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Review: The Grandmaster

The Grandmaster
08.22.2013
7 10

PLOT: The story of Wing Chun Grandmaster Ip Man (Tony Leung), through his life of privilege in Foshan, to his days as a teacher in Hong Kong, where he students included a young Bruce Lee.

REVIEW: Ip Man movies have been all the rage in Hong Kong/China lately. A few years ago, Donnie Yen starred in two extremely well-received action flicks (IP MAN & IP MAN 2) that chronicled Master Ip’s life throughout the Japanese occupation of Foshan, and his days immediately following the war. Both films focused heavily on the character’s legend, rather than the cold facts, adding up to two incredibly exciting, old school Kung Fu movies that re-established Donnie Yen as the pre-eminent martial arts star of his generation. Two lower-budget- but still very decent- companion films without Yen were also made, THE LEGEND OF IP MAN, which was a kind of prequel, and IP MAN: THE FINAL FIGHT, which starred HK character actor Anthony Wong in a fine performance. This final film tracked his life from his time in Hong Kong, to his brushes with Lee, to his death.

However, the most ambitious Ip Man film of all is Wong Kar Wai’s long-awaited THE GRANDMASTER. Having been in production for years, this marked WKW’s return to a genre he’s mostly avoided over his career, with ASHES OF TIME being the exception to the rule. Having played to mixed reviews during its initial release, there have been at least three different versions of the film (so far) with The Weinstein Cut that opens Friday apparently being the most streamlined, but also the shortest at 108 minutes.

The confusion behind the different cuts is such that to be honest, I’m not entirely sure which cut I saw at a screening in Montreal last week during the local Chinese Film Festival. I suspect it was the Chinese cut, as it ran over two hours. A friend of mine in the states saw the Weinstein version and we compared notes.

Apparently, despite the twenty minute difference in running times, the two cuts aren’t all that different. Completest fans will no doubt want to see the original cut, but considering that Wong Kar Wai’s first cut of the film ran four hours, it’s not like one version feels more complete than the other. Even the “long cut” feels terribly abridged, with characters wandering in and out of the film at random. One such character, an assassin called “The Razor” has apparently been almost completely removed from the Weinstein cut, and to be honest, this isn’t a bad thing, as his three scenes in the Chinese version had virtually no context, and seemed to have wandered in from another, longer cut of the film.

For a film about Ip Man, there’s actually very little about his life left in the movie. Tony Leung gets top billing, and the first half is “kinda” his story, pitting him against an affable master named Gong Yutian, that he’s forced to challenge over martial arts dominance in the south. Their eventual fight isn’t at all what you’d expect; delving deeply into the philosophy behind their respective martial arts, and it proves that whatever kind of movie WKW is making, it’s certainly not typical of the genre.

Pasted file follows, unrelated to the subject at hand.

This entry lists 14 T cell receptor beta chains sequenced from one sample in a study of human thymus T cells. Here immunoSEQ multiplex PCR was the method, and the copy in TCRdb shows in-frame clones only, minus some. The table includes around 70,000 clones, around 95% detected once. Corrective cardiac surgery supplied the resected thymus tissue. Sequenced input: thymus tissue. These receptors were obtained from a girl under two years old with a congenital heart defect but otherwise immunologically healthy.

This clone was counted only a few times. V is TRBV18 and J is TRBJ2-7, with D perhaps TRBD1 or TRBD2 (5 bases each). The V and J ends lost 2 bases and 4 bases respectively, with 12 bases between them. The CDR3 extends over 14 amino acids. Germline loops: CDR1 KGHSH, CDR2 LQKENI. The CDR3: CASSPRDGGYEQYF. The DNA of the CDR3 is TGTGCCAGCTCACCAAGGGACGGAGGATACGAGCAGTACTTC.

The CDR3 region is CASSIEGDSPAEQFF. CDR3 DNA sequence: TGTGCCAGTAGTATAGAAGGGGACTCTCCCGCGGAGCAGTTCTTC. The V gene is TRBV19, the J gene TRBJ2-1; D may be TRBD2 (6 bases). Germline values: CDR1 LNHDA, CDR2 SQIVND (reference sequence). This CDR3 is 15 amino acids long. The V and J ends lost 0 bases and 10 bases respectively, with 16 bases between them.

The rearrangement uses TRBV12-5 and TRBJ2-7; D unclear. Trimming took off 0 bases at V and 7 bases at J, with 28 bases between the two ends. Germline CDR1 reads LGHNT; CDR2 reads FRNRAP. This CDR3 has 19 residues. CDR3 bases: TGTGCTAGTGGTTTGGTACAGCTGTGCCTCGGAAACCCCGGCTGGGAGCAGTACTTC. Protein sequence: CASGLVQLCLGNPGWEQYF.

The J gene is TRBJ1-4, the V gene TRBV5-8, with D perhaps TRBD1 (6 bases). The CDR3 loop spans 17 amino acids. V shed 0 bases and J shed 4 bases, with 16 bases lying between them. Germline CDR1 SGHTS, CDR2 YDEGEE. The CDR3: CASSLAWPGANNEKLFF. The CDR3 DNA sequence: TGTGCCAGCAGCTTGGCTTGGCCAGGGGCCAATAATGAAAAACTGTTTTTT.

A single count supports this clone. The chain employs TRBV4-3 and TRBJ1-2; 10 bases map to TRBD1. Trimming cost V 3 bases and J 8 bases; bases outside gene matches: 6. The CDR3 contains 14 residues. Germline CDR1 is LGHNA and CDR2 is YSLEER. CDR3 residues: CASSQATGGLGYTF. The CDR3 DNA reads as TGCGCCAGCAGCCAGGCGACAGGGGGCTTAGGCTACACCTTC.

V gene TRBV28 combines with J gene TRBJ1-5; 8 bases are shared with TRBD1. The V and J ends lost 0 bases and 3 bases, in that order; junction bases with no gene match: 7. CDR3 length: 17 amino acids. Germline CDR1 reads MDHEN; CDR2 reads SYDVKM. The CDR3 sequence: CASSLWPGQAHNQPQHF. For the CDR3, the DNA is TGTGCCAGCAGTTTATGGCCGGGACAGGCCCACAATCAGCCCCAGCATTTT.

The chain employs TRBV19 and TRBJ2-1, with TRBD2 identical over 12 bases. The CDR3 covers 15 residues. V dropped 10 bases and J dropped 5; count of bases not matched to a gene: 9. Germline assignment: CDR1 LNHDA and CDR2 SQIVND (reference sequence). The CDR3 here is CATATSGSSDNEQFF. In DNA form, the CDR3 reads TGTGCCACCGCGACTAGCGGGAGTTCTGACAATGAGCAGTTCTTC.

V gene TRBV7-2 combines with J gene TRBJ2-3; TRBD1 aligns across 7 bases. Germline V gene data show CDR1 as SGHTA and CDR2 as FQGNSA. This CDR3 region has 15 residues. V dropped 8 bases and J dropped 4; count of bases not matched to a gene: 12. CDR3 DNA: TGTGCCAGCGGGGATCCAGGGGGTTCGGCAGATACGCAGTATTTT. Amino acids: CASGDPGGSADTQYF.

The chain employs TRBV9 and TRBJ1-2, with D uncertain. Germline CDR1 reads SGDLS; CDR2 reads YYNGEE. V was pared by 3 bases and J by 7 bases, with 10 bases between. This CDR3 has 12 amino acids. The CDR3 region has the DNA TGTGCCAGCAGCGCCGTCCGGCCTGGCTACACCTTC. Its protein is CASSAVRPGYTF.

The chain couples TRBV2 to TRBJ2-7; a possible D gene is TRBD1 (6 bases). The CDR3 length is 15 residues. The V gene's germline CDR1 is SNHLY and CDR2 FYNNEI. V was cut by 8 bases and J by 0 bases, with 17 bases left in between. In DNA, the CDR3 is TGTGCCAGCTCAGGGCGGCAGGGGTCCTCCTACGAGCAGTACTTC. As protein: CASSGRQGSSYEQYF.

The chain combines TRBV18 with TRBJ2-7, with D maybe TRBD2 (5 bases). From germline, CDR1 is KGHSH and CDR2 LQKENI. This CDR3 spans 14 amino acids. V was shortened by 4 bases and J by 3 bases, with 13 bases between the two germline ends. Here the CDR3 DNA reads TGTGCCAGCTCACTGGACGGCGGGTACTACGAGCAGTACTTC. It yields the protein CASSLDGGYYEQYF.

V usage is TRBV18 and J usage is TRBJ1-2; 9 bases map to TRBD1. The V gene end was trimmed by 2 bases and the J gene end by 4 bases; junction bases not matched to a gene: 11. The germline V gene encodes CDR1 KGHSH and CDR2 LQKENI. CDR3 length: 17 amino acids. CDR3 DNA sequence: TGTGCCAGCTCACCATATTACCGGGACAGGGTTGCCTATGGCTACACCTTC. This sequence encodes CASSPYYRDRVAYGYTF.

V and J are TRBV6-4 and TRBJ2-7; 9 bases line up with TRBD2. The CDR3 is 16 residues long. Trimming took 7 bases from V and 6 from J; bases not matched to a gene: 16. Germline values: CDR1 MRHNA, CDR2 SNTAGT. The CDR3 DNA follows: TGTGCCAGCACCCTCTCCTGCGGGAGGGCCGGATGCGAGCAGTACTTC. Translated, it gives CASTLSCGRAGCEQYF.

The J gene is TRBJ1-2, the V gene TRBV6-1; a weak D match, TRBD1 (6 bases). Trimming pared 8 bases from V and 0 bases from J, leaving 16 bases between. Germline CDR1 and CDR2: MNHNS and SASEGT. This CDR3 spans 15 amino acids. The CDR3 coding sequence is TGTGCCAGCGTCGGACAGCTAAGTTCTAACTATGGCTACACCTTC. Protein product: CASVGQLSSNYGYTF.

Then, about forty minutes in, the Japanese invade Foshan, and the film completely skips Ip Man’s activities during the war, picking up on him in Hong Kong, with very little mention of what happened to the family he left behind other than some on-screen text (although if you’ve seen the other Ip Ma movies, you’ll know). From there, the focus switches to Zhang Ziyi, who plays Gong Yutian’s daughter, who’s bent on avenging him against one of his former pupils. Her eventual train station showdown, in the midst of some picturesque snow, is memorable if highly stylized (neither Leung nor Zhang Ziyi have the martial arts prowess to compare to Yen).

Throughout it all, THE GRANDMASTER is often frustrating, and hard to fathom. The structure is often muddled, and a shorter running time, with a streamlined plot may actually be the rare case where it helps the film, although it would be fascinating to see a comprehensive reconstruction of WKW’s four hour cut.

Even though it’s messy, it still can’t be denied that THE GRANDMASTER is a beautiful mess. While Christopher Doyle does not return as WKW’s DP, the lensing by Phillipe Le Sourd is stunning, with rich sepia tones, and a few gorgeous rain or snow soaked battles (which often lack context, but are still beautiful). Shigeru Umebayashi, who worked with Wong Kar Wai on IN THE MOOD FOR LOVE and 2046 is back with another lush score, although WKW leans heavily on the use of Ennio Morricone’s ‘Deborah’s Theme’ from ONCE UPON A TIME IN AMERICA, which is used in a lovely way (as a major romantic motif) but at the same time, feels a bit like cheating as it can’t help but feel derivative of Sergio Leone.

Definitely, THE GRANDMASTER will not go down as one of Wong Kar Wai’s most successful films, at least not in its current iteration. But, that’s doesn’t mean it’s not still a good movie. If you’re going in expecting IP MAN 3 or even something like Zhang Yimou’s HERO, you’ll be disappointed as this isn’t really a martial arts movie. It’s a mood piece, and while flawed, it’s a gorgeous mess and a must-see for any Wong Kar-Wai fan, regardless of which version you see (I guess there are tons to pick from).

Source: JoBlo.com

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